The Red Lions in the last four, after a logical victory against New Zealand

The hunt for gold continues: against New Zealand, who could never shake a fist, the Red Lions qualified for the semi-finals of the World Cup (2-0). But it wasn’t really convincing.

Although the Red Lions never had any problems against New Zealand – the opponent was simply too weak for that – they will also realize that it has to be better later on. After a dominant first half, they failed to finish the job and came The black sticks still close to the connection goal. One of the three penalty corners has been used. It was Tom Boon who converted the game first, a boost after Alexander Hendrickx’s injury. Because the further the tournament goes, the more important (read: more decisive) that penalty wedge becomes. Too bad the corner specialist was injured just now – his tournament is over.

Yet the Red Lions against New Zealand also looked capable of losing to themselves without him on paper. The black sticks had never topped seventh place at a World Cup and had lost in the group stage to Malaysia and the Netherlands. Additionally, they have a reputation for only outperforming each other once per tournament, and this had happened before in crossovers. To the surprise of just about every hockey fan, they had eliminated host country and underdog favorite India.

The Red Lions in the last four, after a logical victory against New Zealand

Photo: BELGA

lord and master

The Belgian hockey players – much more experienced than their New Zealand opponents – were therefore the big favourites, even if they themselves realized that, despite a smooth qualification in the group stage, there was work to be done. For example, only two penalty corners resulted in a goal (only 11.1% success rate) and there were plenty of opportunities against Germany after the break. We had to wait and see if there would be any improvement in that area against New Zealand.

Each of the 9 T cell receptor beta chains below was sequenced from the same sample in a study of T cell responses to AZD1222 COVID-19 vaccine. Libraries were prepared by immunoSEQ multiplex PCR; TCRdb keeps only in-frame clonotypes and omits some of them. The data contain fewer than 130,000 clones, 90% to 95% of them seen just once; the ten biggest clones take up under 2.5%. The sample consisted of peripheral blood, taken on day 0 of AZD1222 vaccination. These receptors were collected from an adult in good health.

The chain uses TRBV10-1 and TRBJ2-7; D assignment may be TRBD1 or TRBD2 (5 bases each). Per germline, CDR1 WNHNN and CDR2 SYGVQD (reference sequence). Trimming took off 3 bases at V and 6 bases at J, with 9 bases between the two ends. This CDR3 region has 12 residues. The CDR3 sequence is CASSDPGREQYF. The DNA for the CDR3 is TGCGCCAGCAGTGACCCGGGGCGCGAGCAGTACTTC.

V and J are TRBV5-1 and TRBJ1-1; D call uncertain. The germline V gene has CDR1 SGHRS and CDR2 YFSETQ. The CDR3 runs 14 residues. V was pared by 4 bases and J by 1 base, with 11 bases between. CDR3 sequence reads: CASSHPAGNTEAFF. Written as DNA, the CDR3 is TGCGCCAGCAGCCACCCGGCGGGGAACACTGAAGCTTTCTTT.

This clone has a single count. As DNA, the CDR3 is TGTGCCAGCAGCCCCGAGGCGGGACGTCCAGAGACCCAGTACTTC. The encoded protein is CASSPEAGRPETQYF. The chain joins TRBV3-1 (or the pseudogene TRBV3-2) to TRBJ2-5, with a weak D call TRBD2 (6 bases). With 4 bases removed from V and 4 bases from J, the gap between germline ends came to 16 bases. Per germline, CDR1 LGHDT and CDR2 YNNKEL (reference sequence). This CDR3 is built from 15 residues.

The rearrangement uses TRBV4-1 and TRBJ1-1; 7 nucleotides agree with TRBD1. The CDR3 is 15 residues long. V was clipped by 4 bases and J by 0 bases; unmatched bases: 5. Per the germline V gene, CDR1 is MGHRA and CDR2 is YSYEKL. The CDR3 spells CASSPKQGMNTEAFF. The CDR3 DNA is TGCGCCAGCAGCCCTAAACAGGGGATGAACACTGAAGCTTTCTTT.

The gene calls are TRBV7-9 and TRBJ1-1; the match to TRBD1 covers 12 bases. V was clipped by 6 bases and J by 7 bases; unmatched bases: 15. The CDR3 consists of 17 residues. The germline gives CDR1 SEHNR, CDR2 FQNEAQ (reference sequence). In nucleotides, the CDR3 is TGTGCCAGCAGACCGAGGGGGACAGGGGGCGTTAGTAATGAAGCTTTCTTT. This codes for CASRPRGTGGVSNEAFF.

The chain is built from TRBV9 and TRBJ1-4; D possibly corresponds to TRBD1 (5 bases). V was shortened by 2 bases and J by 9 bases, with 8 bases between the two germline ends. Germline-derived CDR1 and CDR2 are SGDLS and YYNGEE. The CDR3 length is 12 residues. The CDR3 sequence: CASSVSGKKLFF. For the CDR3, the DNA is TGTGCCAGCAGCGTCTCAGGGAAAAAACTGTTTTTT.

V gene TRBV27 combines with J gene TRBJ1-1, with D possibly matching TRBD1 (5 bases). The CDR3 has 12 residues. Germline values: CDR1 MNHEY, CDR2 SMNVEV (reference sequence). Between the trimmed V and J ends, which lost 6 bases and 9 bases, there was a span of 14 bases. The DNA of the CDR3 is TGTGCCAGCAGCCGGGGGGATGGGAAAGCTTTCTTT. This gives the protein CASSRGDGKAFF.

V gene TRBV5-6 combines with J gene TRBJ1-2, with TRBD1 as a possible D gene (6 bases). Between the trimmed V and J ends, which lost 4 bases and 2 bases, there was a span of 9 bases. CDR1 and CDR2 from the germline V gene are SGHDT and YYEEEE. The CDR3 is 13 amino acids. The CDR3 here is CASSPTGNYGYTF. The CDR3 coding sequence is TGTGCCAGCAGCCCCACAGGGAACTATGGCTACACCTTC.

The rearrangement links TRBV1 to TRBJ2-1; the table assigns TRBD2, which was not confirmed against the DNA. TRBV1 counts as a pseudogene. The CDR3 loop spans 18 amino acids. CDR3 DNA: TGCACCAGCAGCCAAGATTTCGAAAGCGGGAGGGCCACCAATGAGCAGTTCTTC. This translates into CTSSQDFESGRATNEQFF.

The Red Lions immediately took control of the game and he hit the first penalty corner: Boon had plenty of space and, under the approving eye of Hendrickx (who watched the game from the stands), chased the ball in the center of the goal. stayed after The black sticks leaving too much space and showing why eight World Cup countries have a better defense than them: Florent Van Aubel punished a cold-blooded attack via De Kerpel and Gougnard at the start of the second quarter.

Just before half-time, New Zealand had the chance to score from a penalty corner, but Vanasch fell flat. It was one of the few times he managed to threaten, the Red Lions were lords and masters. This was also reflected in possession of the ball: 70% against 30% in favor of the Belgians. The fact that it was only 2-0 at the break was partly due to Dominic Dixon’s excellent keeper stopping a Luypaert corner.

Friday against the Netherlands?

After halftime, the Lions took their foot off the accelerator. However, they continued to create the best chances at first: Boon missed a penalty corner, Charlier could not capitalize on a sublime assist from captain Denayer. New Zealand failed to make a fist, but the redeeming 3-0 did not fall.

In the last quarter of the game The black sticks They came, and they managed to make the connecting goal: after a penalty corner, the ball landed outside the post. Greentree missed another huge chance to bring New Zealand back into the game and Vanasch made another save.

In total, a simple victory for the Red Lions, who remain in contention to extend their world title. Friday at 2:30 p.m., the semi-final normally awaits the Netherlands, who will face South Korea in the quarter-finals tomorrow afternoon. They are India’s most prolific team to date and a quintessential hockey nation, but with 11 boys playing for the first time in a World Cup and nine players with less than 50 caps, the tournament may -to be too early to fight for the title. higher level now. .

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